So I think it's fair to say that what we learned during these conversations with everybody, the primary concern is dilution. We as management and the board, we’re clearly aware of dilution. And that's why we put in our proposal to go from 50 million shares to 100 million shares. So let's just pause here and talk about that for a second. I've had some people tell me that they were concerned about 100% dilution, it's just not right. They said “You guys need to understand the value of money.” Well, I've been doing this for a long time. And I certainly understand the value of money in the dilution concept. So I looked at this situation, and I'm just going to kind of throw out a hypothetical situation.

If we had approval of the Proposal Two, they would have authorized to issue up to an additional 50 million shares at some point in time. Well, hypothetically, let's just say we have FDA approval in the coming weeks, I really don't know where the stock price will go. But I think we all think it will go up to, let's just pick a number, let's just say hypothetically $10 per share. Well, if we're sitting at $10 per share, and I have the ability to sell some shares via the ATM or whatever avenue that we would choose. If I sold 5 million shares, I would raise $50 million at 3% fee.

Under an ATM, that's pretty good money at that point, rather than standard banking fees. So $50 million, I just touched on our burn rate being between $5 and $6 million per quarter. Well, that would give us an additional two years of runway by causing 10% dilution to the current shareholders. I would venture to say that most people on this call if they knew we'd have an additional two years of runway on top of the $40 million we have for 10% dilution, I would think everybody would support that across the board.

So, I don't want to spend much more time on this. We have adjourned our Annual Meeting until the 7th of July, we're evaluating all of our alternatives at this point. But I would ask you that if you haven't voted, to consider voting for Proposal Two, and if you voted against Proposal Two, I'd ask you to reconsider that because having shares available can be used for a variety of reasons. We do have a tranche of debt coming up in April of next year and having the dry power of shares to be able to negotiate versus using any of our cash and shorten our runway would obviously be the wise thing to do.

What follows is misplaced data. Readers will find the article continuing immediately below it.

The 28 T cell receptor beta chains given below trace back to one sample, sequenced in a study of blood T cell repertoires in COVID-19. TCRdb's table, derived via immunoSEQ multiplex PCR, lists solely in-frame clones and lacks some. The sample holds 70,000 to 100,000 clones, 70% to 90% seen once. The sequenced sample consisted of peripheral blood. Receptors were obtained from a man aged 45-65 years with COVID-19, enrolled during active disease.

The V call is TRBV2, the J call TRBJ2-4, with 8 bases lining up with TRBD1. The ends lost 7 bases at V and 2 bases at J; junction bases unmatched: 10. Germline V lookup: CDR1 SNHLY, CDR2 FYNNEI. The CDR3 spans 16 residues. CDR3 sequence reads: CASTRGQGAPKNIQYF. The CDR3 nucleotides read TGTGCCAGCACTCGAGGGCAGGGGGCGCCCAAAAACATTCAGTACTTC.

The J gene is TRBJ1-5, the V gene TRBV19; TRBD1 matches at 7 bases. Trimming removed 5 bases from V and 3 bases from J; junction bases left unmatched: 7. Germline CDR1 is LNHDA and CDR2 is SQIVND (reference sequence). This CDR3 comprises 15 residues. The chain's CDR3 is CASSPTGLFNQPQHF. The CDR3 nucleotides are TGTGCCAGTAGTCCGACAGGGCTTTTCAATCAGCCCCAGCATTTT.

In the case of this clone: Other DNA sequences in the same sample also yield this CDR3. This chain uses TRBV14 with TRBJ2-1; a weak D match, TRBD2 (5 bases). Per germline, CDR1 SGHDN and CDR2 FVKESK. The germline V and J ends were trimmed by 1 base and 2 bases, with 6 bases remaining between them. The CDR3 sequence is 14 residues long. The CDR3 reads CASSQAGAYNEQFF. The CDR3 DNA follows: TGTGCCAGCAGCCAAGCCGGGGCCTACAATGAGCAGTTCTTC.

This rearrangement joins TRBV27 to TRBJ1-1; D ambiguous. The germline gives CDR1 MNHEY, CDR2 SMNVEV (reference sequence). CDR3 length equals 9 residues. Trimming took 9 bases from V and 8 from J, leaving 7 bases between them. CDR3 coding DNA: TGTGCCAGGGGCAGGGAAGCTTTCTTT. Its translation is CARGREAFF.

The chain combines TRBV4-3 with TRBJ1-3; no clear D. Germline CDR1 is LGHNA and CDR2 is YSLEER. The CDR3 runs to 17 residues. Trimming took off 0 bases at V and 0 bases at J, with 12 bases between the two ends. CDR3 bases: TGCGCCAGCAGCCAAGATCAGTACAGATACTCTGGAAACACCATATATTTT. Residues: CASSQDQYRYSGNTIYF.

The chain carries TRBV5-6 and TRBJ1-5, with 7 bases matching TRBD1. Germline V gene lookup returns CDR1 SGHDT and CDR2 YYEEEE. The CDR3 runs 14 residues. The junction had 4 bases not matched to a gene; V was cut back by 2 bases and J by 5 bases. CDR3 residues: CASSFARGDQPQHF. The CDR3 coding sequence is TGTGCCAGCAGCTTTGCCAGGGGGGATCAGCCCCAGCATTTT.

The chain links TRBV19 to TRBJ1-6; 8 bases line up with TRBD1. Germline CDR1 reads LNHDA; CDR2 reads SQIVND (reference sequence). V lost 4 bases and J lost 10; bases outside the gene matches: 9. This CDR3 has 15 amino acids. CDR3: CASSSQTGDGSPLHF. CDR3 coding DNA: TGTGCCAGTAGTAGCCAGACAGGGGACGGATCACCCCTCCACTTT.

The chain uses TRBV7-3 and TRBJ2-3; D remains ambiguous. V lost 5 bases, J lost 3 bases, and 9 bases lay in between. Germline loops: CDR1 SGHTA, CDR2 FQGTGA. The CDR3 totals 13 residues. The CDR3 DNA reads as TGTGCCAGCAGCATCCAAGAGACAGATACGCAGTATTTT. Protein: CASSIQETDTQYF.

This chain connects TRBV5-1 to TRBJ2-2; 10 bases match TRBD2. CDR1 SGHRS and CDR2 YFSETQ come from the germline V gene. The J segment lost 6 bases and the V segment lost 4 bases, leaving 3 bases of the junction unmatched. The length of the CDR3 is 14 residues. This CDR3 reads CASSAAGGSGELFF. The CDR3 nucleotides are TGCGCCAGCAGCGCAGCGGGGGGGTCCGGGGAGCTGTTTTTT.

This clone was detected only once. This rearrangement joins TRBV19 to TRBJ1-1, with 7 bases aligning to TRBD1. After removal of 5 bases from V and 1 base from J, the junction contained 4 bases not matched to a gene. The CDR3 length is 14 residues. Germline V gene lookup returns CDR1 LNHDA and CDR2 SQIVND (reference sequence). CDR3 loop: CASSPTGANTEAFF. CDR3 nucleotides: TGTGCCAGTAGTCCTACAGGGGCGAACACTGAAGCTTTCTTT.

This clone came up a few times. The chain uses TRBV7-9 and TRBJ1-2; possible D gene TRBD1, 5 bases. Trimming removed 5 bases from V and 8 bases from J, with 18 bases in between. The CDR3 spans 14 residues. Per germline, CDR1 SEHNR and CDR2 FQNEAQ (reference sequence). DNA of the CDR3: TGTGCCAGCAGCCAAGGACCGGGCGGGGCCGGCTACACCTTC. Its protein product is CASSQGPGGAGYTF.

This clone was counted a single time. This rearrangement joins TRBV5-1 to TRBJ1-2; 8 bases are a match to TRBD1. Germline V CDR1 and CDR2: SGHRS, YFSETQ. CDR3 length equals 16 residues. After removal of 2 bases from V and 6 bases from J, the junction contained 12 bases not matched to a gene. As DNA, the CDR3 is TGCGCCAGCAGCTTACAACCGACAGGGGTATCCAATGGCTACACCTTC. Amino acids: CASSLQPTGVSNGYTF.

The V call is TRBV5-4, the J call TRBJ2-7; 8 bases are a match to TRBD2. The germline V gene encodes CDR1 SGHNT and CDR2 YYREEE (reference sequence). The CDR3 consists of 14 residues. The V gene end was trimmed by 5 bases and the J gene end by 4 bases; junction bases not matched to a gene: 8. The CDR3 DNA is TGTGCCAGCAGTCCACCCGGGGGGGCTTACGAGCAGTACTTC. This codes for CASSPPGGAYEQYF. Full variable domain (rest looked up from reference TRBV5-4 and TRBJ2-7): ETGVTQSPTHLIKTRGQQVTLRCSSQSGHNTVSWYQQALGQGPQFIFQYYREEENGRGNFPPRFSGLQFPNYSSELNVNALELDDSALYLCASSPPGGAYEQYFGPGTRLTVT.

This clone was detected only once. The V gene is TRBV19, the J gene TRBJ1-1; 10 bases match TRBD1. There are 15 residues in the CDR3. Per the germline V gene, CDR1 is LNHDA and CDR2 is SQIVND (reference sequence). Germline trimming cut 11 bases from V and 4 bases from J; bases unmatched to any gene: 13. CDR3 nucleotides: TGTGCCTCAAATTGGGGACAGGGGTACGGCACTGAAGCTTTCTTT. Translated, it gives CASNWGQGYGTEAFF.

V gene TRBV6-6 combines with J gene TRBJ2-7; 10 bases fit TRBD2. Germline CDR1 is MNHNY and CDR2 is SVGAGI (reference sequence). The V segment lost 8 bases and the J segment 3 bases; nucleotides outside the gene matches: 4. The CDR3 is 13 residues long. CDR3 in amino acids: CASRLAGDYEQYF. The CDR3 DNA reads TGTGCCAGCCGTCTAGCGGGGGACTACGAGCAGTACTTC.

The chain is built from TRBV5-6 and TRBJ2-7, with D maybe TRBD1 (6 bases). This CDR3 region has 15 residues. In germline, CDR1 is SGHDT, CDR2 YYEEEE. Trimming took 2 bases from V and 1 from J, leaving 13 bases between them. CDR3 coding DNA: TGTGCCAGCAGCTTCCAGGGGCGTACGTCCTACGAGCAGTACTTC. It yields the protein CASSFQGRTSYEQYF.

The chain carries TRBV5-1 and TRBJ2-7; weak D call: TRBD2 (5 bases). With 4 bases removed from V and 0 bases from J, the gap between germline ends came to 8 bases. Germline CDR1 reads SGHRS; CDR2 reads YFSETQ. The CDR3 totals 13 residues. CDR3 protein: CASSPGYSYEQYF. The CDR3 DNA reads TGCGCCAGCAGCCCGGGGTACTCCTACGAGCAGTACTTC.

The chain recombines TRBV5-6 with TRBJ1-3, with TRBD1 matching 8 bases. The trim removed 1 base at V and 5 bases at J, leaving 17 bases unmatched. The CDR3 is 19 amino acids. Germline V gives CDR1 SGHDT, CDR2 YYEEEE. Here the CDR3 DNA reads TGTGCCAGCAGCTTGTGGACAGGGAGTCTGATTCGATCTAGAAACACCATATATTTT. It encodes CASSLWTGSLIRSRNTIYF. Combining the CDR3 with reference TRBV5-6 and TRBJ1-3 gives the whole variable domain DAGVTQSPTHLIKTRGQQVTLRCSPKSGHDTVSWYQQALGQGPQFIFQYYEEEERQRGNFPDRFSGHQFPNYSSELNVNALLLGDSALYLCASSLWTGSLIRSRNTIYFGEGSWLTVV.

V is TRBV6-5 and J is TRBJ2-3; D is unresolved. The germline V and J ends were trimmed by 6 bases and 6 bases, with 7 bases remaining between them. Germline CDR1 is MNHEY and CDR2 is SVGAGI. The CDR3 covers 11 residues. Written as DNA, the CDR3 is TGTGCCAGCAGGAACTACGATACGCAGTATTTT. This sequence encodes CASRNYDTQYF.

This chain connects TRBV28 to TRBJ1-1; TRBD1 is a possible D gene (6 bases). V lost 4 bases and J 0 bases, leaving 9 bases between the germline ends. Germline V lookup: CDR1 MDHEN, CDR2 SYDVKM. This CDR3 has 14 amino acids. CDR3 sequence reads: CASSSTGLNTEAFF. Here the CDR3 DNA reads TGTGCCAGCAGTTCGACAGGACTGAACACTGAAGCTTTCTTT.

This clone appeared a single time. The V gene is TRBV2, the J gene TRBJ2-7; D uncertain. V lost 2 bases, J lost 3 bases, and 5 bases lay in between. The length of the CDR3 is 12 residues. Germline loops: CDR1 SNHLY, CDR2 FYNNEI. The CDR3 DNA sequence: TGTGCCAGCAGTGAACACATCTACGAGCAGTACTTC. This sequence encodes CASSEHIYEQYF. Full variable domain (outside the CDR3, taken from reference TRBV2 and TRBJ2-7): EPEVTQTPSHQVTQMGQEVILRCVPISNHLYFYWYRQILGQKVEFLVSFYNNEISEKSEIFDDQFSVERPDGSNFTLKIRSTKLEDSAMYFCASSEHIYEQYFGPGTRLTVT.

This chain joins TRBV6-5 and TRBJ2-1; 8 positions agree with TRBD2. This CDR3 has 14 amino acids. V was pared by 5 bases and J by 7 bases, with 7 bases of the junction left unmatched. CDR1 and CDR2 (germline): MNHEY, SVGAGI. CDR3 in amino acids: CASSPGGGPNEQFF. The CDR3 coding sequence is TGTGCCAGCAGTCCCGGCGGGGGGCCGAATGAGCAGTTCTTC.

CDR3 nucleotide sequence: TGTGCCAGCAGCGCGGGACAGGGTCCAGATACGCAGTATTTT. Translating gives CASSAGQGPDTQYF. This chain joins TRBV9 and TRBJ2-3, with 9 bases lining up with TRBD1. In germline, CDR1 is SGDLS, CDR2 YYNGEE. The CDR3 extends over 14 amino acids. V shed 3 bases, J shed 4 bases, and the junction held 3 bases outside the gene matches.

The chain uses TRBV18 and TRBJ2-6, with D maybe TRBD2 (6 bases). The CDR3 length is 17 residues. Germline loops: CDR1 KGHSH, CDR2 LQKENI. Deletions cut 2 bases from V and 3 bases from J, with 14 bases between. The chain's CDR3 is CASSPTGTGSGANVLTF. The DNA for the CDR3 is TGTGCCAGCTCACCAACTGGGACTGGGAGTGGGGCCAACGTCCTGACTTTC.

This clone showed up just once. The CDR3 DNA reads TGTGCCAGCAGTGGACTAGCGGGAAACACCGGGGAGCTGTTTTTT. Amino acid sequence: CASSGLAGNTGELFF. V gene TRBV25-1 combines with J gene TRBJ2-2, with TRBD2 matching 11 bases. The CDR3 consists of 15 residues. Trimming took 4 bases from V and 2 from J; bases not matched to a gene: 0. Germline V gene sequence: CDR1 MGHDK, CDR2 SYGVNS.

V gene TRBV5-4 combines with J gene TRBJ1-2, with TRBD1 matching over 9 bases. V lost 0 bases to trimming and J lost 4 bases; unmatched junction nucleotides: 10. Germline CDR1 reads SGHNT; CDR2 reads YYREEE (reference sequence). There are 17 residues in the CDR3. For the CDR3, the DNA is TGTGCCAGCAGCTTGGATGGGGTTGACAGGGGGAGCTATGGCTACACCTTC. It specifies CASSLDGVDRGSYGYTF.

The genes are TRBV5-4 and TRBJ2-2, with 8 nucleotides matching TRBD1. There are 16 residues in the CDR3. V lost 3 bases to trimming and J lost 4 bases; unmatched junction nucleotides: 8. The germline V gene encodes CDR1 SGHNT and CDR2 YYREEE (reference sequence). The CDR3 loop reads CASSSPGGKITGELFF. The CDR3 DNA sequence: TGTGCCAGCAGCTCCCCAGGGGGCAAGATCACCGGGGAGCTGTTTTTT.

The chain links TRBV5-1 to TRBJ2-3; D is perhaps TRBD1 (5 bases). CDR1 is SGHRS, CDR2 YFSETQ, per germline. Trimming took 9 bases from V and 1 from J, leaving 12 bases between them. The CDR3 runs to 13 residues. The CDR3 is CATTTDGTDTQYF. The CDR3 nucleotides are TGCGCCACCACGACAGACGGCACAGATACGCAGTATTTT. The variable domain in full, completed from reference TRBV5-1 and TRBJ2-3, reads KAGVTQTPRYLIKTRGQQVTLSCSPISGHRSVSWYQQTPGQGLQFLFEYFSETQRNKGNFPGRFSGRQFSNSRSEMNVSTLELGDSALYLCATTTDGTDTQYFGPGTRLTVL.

The presentation included the following slide as the foregoing comments on the adjourned stockholder meeting were discussed:



During the Q&A portion of the webinar, the following questions and answers were raised and discussed regarding the stockholder meeting proposal:


“Q: Can you review the cash runway? And how do you plan to fund the Company long-term?


A (Timothy Dec, CFO): Sure, I'll take that. I'll answer first the cash runway and then talk about funding the company. In terms of the runway, as we mentioned, we had roughly $40 million of cash at the end of Q1 with our burn rate, around $5 to $6 million per quarter. That gives us essentially two years of cash runway right now. But having said that, we do have our first tranche debt payment due to EIB next April, at the current exchange rate, it's roughly about $16 million, which could reduce that run rate by three quarters, if we don't get the share increase in terms of funding the company.

As Oliver just mentioned, there's partnership arrangements, licencing deals, we do have access to roughly $27 to $28 million if the warrants are exercised. And we also anticipate approval of Proposal Two so that we will have additional shares to be able to sell at the right time at the right point to make sure the Company is funded going forward.”